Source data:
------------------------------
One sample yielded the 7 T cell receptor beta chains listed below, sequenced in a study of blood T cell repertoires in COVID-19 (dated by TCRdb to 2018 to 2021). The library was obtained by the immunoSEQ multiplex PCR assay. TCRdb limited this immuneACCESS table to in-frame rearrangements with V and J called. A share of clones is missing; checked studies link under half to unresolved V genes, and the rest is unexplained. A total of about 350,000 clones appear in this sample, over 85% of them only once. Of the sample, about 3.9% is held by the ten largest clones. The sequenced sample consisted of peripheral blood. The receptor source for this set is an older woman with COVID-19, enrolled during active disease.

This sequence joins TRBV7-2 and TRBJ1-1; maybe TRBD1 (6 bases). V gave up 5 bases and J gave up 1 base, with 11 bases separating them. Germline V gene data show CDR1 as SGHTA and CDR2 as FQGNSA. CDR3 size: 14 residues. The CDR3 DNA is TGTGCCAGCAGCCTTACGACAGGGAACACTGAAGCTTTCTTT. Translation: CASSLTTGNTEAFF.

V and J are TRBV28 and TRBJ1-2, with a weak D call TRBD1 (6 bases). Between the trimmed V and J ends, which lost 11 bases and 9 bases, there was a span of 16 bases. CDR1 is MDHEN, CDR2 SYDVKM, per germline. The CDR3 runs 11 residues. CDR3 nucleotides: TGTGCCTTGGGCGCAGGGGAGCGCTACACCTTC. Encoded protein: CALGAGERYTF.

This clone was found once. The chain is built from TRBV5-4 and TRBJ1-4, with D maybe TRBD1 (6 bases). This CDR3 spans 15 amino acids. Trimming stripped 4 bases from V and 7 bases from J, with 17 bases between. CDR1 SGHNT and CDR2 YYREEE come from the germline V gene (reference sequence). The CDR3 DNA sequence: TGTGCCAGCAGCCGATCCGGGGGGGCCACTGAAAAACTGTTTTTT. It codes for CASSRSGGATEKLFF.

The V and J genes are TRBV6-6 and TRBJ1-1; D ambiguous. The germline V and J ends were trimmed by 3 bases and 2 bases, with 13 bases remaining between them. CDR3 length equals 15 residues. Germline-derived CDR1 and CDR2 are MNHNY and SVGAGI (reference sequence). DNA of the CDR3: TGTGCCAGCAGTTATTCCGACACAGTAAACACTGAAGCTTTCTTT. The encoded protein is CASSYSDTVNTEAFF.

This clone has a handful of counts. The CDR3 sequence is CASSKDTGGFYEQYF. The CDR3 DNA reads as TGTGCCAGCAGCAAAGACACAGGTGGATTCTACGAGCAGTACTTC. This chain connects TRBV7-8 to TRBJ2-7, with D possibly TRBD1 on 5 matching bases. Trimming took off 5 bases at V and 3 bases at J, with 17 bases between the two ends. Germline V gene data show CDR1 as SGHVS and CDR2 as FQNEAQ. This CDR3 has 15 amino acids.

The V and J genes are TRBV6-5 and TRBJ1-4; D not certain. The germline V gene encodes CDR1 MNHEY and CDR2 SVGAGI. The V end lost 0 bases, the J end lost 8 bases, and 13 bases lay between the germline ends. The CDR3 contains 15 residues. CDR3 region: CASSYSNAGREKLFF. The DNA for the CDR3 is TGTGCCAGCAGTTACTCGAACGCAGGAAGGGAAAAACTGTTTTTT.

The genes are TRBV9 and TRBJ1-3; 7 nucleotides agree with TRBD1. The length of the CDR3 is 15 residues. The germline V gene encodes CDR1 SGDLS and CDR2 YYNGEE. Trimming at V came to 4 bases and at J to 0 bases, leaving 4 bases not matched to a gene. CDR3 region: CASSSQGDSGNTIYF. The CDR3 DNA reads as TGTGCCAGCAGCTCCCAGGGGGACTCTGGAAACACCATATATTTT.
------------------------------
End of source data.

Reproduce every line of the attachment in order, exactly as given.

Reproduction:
One sample yielded the 7 T cell receptor beta chains listed below, sequenced in a study of blood T cell repertoires in COVID-19 (dated by TCRdb to 2018 to 2021). The library was obtained by the immunoSEQ multiplex PCR assay. TCRdb limited this immuneACCESS table to in-frame rearrangements with V and J called. A share of clones is missing; checked studies link under half to unresolved V genes, and the rest is unexplained. A total of about 350,000 clones appear in this sample, over 85% of them only once. Of the sample, about 3.9% is held by the ten largest clones. The sequenced sample consisted of peripheral blood. The receptor source for this set is an older woman with COVID-19, enrolled during active disease.

This sequence joins TRBV7-2 and TRBJ1-1; maybe TRBD1 (6 bases). V gave up 5 bases and J gave up 1 base, with 11 bases separating them. Germline V gene data show CDR1 as SGHTA and CDR2 as FQGNSA. CDR3 size: 14 residues. The CDR3 DNA is TGTGCCAGCAGCCTTACGACAGGGAACACTGAAGCTTTCTTT. Translation: CASSLTTGNTEAFF.

V and J are TRBV28 and TRBJ1-2, with a weak D call TRBD1 (6 bases). Between the trimmed V and J ends, which lost 11 bases and 9 bases, there was a span of 16 bases. CDR1 is MDHEN, CDR2 SYDVKM, per germline. The CDR3 runs 11 residues. CDR3 nucleotides: TGTGCCTTGGGCGCAGGGGAGCGCTACACCTTC. Encoded protein: CALGAGERYTF.

This clone was found once. The chain is built from TRBV5-4 and TRBJ1-4, with D maybe TRBD1 (6 bases). This CDR3 spans 15 amino acids. Trimming stripped 4 bases from V and 7 bases from J, with 17 bases between. CDR1 SGHNT and CDR2 YYREEE come from the germline V gene (reference sequence). The CDR3 DNA sequence: TGTGCCAGCAGCCGATCCGGGGGGGCCACTGAAAAACTGTTTTTT. It codes for CASSRSGGATEKLFF.

The V and J genes are TRBV6-6 and TRBJ1-1; D ambiguous. The germline V and J ends were trimmed by 3 bases and 2 bases, with 13 bases remaining between them. CDR3 length equals 15 residues. Germline-derived CDR1 and CDR2 are MNHNY and SVGAGI (reference sequence). DNA of the CDR3: TGTGCCAGCAGTTATTCCGACACAGTAAACACTGAAGCTTTCTTT. The encoded protein is CASSYSDTVNTEAFF.

This clone has a handful of counts. The CDR3 sequence is CASSKDTGGFYEQYF. The CDR3 DNA reads as TGTGCCAGCAGCAAAGACACAGGTGGATTCTACGAGCAGTACTTC. This chain connects TRBV7-8 to TRBJ2-7, with D possibly TRBD1 on 5 matching bases. Trimming took off 5 bases at V and 3 bases at J, with 17 bases between the two ends. Germline V gene data show CDR1 as SGHVS and CDR2 as FQNEAQ. This CDR3 has 15 amino acids.

The V and J genes are TRBV6-5 and TRBJ1-4; D not certain. The germline V gene encodes CDR1 MNHEY and CDR2 SVGAGI. The V end lost 0 bases, the J end lost 8 bases, and 13 bases lay between the germline ends. The CDR3 contains 15 residues. CDR3 region: CASSYSNAGREKLFF. The DNA for the CDR3 is TGTGCCAGCAGTTACTCGAACGCAGGAAGGGAAAAACTGTTTTTT.

The genes are TRBV9 and TRBJ1-3; 7 nucleotides agree with TRBD1. The length of the CDR3 is 15 residues. The germline V gene encodes CDR1 SGDLS and CDR2 YYNGEE. Trimming at V came to 4 bases and at J to 0 bases, leaving 4 bases not matched to a gene. CDR3 region: CASSSQGDSGNTIYF. The CDR3 DNA reads as TGTGCCAGCAGCTCCCAGGGGGACTCTGGAAACACCATATATTTT.